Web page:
By Josh Gluck
Sustainable and measurable progress in precision medicine represents a major milestone in a journey that has been as arduous as it has been important for the healthcare community. In cancer care, for example, it is becoming routine to analyze tumors for known gene mutations or expressions to select treatments likely to be most effective.
Yet despite its tangible benefits, the application of precision medicine, specifically in cancer care, still presents a multitude of challenges. This approach can be expensive, invasive, and time-intensive as tumors are analyzed through traditional pathology and genomics. However, AI-enabled imaging presents a powerful opportunity to accelerate the identification and application of personalized treatments in ways that are often less invasive, faster, and potentially more cost-effective.
In the last few years, we’ve started to see several promising applications of AI in imaging to support precision medicine initiatives. A study1 published in the Journal of Neuro-Oncology in April 2019 shows strong potential for using machine-learning algorithms to reveal multimodal MRI patterns to accurately and rapidly predict the presence of genotypes and mutations in glioma—specifically isocitrate dehydrogenase (IDH) and 1p19q codeletion status—which are good predictors of treatment efficacy. This is just one example, and the potential for others is limitless. But, how can we, in the healthcare community, accelerate the use of AI in imaging to advance personalized medicine?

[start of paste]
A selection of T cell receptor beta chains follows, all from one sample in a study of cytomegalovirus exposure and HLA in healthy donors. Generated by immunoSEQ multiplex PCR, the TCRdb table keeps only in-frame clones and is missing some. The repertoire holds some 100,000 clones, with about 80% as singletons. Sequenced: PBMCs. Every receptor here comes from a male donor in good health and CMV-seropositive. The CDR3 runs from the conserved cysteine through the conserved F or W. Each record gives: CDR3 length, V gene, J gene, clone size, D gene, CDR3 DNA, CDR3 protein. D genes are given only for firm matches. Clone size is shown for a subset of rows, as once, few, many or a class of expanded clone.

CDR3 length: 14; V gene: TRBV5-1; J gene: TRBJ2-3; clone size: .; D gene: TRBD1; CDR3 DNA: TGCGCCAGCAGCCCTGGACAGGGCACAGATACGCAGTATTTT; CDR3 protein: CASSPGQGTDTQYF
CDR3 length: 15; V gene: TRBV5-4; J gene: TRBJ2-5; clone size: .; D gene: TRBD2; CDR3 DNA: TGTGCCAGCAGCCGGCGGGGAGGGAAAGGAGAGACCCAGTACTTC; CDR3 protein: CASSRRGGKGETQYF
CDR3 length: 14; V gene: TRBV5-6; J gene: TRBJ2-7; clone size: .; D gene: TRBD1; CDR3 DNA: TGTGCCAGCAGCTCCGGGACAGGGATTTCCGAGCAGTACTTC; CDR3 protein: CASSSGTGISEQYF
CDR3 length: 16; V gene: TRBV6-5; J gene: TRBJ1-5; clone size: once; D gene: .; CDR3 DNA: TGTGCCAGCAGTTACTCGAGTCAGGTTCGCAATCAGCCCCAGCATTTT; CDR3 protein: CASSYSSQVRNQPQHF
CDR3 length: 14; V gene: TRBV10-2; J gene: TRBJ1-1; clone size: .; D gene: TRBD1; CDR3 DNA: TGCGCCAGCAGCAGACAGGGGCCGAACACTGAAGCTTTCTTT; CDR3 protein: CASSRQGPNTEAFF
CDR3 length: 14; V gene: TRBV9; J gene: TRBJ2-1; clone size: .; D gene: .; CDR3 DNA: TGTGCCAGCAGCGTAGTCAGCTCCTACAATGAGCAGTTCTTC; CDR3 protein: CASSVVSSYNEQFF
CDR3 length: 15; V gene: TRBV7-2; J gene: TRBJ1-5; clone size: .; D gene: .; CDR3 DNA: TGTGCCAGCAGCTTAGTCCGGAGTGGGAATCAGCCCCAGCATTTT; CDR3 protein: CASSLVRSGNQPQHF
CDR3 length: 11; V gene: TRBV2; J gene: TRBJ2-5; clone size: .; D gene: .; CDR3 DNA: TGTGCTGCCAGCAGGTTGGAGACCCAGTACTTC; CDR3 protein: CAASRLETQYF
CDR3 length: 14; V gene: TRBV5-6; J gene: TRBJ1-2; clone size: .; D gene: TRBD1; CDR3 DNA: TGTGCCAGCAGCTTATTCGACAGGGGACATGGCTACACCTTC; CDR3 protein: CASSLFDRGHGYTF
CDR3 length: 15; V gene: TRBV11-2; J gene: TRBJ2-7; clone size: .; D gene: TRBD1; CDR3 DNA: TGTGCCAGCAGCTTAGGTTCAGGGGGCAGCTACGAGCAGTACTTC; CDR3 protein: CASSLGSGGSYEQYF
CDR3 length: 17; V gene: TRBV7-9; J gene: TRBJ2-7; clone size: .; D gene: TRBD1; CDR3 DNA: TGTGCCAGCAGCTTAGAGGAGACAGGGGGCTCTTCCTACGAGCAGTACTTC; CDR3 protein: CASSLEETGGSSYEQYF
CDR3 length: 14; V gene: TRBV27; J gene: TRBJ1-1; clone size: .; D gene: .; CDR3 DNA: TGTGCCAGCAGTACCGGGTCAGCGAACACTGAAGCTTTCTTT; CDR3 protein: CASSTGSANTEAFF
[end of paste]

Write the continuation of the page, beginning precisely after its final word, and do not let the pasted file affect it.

The key lies in understanding the value of imaging data as an asset and better democratizing it across organizations and the broader healthcare ecosystem. This entails data sharing as well as local training for algorithms. The equation for improved model inference accuracy— which will drive expanded application of AI in precision medicine—combines vast amounts of annotated data plus multiple training runs.